Atlanta gays rally against California ruling

Rob Calhoun met his future husband nearly 20 years ago protesting a regional restaurant chain that required its employees to demonstrate "normal heterosexual values."

"We've made a lot of progess since then," said the Avondale Estates father, who married Clay Calhoun in Massachusetts several years ago. "But we've got a long ways to go." The couple — with their two young children in tow — were among the roughly 100 people rallying at Piedmont Park Tuesday night in opposition to the California Supreme Court's ruling that upheld the state's gay marriage ban.

"It's demoralizing but in the bigger picture we're winning," said Rob Calhoun, who remains confident same-sex marriage will one day be codified nationwide (inGeorgia, same-sex marriages are not legal).

"I just hope our kids won't be adults when it happens," he said.

In this battle momentum has proven elusive. As Clay Calhoun said, "We take one step forward then two steps back."

Last month, for example, Iowa's Supreme Court legalized gay marriage, leading one conservative opponent to tell the Associated Press, "I would say the mood is one of mourning right now."

The mood changed on Tuesday.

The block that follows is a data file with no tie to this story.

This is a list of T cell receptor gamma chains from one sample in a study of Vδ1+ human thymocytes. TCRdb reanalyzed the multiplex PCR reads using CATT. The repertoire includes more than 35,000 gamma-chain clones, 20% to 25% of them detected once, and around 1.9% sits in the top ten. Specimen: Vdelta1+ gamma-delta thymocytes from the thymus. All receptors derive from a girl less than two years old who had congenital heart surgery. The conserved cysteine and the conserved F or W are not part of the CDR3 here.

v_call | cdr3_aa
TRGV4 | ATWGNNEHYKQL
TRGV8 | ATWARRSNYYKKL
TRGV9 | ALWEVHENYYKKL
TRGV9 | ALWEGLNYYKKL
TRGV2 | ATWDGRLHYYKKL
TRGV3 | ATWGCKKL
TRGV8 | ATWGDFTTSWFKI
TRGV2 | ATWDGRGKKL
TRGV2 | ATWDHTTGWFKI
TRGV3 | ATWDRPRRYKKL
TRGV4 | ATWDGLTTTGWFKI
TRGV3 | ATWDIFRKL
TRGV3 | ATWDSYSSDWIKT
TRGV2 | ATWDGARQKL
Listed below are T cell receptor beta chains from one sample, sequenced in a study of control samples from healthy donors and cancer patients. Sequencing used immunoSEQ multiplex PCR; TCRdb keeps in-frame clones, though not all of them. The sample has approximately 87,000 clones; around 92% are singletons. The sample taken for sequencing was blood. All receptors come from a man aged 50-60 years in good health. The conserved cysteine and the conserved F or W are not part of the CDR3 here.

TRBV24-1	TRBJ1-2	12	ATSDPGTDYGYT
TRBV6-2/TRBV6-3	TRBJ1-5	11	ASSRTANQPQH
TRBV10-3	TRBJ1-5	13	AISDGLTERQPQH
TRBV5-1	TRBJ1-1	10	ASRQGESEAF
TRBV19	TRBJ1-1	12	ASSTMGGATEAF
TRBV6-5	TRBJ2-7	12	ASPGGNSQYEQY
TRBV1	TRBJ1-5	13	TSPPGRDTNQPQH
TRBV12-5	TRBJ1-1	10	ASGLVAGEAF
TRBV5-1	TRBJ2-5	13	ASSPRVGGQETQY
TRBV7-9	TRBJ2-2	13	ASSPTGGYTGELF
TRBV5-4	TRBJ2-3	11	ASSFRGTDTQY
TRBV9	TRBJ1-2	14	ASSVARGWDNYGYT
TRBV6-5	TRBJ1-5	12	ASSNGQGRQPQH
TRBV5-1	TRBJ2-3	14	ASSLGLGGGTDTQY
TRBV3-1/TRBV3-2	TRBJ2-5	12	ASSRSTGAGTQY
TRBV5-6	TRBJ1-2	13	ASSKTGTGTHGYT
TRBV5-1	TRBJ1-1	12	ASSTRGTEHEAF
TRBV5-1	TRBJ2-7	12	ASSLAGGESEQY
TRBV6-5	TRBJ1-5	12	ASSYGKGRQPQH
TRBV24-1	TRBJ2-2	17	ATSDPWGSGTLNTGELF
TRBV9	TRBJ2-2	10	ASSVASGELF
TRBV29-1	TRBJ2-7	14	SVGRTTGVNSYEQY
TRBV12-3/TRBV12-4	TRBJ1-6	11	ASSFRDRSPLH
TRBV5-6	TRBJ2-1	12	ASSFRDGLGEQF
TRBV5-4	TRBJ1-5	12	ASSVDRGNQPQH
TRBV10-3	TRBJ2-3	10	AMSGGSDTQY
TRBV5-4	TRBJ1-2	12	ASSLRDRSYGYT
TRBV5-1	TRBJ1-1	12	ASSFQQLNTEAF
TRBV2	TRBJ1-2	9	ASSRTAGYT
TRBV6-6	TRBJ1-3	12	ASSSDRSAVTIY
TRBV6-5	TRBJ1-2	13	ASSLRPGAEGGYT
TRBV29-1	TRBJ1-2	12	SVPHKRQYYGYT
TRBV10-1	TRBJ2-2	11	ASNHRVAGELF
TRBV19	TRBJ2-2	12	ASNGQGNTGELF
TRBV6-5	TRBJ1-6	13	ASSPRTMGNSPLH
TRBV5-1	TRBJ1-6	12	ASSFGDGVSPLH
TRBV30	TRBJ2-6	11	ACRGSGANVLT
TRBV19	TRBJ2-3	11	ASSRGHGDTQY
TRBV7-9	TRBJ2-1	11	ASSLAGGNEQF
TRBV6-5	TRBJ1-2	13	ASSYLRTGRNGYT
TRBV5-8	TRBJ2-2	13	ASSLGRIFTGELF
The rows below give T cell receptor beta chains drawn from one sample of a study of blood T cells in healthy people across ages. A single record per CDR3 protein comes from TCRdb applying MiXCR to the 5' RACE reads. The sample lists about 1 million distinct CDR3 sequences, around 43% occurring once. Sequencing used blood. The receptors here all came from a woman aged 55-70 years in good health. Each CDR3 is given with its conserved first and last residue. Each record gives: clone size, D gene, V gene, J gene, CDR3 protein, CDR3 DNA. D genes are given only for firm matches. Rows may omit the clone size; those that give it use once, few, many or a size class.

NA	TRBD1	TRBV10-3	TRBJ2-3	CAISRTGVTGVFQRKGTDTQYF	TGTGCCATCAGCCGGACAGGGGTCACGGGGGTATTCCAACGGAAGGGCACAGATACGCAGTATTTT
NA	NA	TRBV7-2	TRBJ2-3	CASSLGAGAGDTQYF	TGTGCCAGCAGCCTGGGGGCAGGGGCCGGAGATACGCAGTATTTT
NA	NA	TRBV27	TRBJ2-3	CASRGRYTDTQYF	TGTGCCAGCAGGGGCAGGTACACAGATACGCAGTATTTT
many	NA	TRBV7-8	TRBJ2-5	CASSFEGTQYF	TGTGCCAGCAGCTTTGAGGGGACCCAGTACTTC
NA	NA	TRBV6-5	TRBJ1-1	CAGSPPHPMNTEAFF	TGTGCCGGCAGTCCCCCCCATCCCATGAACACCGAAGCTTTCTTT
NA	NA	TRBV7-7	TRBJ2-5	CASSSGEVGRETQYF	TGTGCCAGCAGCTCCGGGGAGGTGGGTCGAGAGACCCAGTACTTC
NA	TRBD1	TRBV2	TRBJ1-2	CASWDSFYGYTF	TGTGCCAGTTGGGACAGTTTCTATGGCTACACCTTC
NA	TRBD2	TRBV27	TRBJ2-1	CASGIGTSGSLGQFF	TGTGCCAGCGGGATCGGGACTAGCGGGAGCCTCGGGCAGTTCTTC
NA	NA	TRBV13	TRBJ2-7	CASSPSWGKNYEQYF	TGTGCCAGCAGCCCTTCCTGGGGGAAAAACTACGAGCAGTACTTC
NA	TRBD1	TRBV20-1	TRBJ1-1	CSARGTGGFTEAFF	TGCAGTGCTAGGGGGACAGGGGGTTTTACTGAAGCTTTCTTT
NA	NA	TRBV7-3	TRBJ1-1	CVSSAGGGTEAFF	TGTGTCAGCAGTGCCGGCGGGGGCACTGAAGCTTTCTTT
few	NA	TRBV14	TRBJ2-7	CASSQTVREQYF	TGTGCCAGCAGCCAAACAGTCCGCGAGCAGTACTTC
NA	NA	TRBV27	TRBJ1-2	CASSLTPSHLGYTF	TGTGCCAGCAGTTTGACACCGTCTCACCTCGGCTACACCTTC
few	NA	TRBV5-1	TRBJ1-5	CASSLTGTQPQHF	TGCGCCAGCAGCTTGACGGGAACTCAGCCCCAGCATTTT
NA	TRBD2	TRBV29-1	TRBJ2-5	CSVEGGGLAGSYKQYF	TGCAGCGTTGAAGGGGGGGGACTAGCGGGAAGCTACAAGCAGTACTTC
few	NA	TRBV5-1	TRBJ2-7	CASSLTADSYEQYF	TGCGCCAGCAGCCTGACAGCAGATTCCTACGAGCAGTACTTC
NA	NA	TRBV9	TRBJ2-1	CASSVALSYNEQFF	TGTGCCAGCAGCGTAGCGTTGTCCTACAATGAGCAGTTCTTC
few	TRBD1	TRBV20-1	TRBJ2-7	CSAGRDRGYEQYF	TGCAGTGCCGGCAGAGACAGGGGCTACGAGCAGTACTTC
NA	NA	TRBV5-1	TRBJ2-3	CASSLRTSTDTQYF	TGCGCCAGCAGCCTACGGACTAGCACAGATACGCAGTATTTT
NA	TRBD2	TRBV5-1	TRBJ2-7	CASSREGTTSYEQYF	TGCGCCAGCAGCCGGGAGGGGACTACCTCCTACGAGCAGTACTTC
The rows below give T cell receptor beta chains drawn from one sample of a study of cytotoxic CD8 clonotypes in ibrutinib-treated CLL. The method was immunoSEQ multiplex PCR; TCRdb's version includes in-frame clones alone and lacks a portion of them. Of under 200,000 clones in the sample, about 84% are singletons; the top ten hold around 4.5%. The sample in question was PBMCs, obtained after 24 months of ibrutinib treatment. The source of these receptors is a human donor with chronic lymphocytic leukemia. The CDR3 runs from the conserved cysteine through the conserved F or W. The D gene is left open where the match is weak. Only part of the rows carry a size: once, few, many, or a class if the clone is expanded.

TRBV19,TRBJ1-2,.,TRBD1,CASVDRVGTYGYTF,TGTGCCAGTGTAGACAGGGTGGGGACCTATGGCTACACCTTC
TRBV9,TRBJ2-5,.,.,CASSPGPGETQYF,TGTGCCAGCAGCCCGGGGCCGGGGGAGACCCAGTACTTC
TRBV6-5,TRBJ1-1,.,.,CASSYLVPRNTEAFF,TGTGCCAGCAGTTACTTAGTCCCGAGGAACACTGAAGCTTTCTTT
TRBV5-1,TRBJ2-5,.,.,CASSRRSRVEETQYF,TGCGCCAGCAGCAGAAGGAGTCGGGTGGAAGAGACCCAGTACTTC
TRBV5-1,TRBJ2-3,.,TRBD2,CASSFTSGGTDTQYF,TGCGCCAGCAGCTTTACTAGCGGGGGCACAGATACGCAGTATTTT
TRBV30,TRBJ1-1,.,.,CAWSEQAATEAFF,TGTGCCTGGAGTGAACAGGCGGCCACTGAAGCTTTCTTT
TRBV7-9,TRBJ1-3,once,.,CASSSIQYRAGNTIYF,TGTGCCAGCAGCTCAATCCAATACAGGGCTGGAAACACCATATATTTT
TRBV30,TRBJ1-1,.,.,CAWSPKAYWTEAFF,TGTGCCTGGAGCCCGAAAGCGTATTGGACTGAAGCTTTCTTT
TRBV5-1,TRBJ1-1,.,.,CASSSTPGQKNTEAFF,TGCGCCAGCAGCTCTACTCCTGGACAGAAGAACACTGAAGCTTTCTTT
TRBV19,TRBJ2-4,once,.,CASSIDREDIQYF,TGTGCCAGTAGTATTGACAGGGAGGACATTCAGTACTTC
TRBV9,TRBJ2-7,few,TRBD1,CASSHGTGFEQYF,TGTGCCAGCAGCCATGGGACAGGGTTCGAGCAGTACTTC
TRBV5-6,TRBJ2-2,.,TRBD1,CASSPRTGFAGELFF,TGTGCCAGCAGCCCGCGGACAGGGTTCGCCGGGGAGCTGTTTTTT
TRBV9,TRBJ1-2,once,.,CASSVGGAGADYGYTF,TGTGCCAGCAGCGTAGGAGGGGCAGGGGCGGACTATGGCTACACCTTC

The executive director of the National Organization for Marriage, which supports Proposition 8, said in a statement, "The 7 million Californians who worked hard to protect marriage as the union of husband and wife are breathing easier today."

For opponents of the 2008 ballot initiative, a new strategy is sought.

"People are confused about what to do with their anger," said Georgia Tech sophomore Keefer Dunn, 19. "We know we can't count on the politicians."

Many attending the rally voiced their displeasure with the Obama administration, which they said has yet to demonstrate any leadership on behalf of gay equality.

"I feel like we're being ignored," Rob Calhoun said. "He [Obama] has been more or less silent when it comes to gay issues."

Emma Crandall of Little Five Points said she hopes disappointment over the California court's decision will galvanize supporters of gay marriage.

"We need to be more vocal," said Crandall, attending with her partner, Diana Cage.

They hope to get married, but on their terms, and on their turf.

"I can't haul my entire family to Connecticut," said Cage, referring to one of the few states that allow same-sex marriages.

She's confident a generational shift in favor of same-sex unions will settle what remains a huge cultural divide.

"We've just got to remain patient and take each victory as it comes," said Cage, an author and talk-show host.